Controversial study puts red meat back on the table

Press/Media: Expert Comment


A new study recommends continuation of current consumption of both processed and unprocessed red meat, but it has drawn strong criticism from experts...

Associate Professor Mark Morgan, Chair of the RACGP Expert Committee – Quality Care (REC–QC), spoke to newsGP about the findings.
‘It’s an interesting study and it appears to have been conducted well,’ he said. ‘What they concluded is that there’s a need to be a little bit cautious about pushing dietary advice at people where the need to change diets is not clear.
‘Most people would conclude that if they’re willing and prepared to reduce their red meat, there might be some health benefits.
‘We just don’t know for sure.’
Associate Professor Morgan said a downfall of this study is the fact it does not include recommendations based on other factors, such as the effect on the climate.
‘I think that the medical response to climate change might be to encourage a reduction in meat-based diet,’ he said...

While controversy remains over this paper’s findings, Associate Professor Morgan is keen to note the role of a GP is to individualise such advice for their patients.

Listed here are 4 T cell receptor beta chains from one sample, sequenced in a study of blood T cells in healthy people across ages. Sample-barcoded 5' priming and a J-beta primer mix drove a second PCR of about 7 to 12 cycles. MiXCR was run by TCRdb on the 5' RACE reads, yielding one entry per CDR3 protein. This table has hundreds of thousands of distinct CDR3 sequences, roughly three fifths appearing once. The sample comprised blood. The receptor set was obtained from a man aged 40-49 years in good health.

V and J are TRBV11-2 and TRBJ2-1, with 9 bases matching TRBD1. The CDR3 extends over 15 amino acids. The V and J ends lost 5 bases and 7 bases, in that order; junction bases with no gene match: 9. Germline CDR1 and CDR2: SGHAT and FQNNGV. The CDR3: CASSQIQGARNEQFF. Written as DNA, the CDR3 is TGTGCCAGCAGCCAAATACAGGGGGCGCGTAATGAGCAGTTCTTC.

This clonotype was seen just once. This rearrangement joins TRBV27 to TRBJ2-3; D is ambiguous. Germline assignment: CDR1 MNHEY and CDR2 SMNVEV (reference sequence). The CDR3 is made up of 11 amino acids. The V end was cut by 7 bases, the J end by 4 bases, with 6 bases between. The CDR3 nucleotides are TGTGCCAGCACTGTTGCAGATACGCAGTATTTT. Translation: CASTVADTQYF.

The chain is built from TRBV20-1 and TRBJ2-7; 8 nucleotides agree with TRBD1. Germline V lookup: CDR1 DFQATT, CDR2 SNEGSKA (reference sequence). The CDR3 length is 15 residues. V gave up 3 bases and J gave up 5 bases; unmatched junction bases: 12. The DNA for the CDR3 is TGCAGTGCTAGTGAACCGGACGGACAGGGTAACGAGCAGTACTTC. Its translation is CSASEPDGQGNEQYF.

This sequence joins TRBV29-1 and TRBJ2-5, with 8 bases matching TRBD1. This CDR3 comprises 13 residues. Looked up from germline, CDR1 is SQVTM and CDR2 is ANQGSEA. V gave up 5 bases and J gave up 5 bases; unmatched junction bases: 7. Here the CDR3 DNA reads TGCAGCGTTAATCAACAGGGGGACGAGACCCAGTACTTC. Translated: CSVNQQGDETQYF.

‘I think what we’re seeing here is the challenge of medical advice as a population level – what should the policy be – versus individual people’s medical advice,’ he said.
‘When you do these large cohort studies that are used to formulate guidelines, we’re really talking about population health approach and it’s really hard to translate that into direct individual choice.’
The bottom line, Associate Professor Morgan said, is not whether the research shows a change in advice on red meat consumption, but how important such advice is compared to other health measures.
‘There are much higher priorities for individuals, such as smoking, overall nutrition, alcohol intake and physical activity,’ he said.
‘So the SNAP approach is much, much more important when you’re counselling individuals about choices.’


New interpretation of evidence led the authors to question established dietary guidelines about red meat consumption

Period2 Oct 2019

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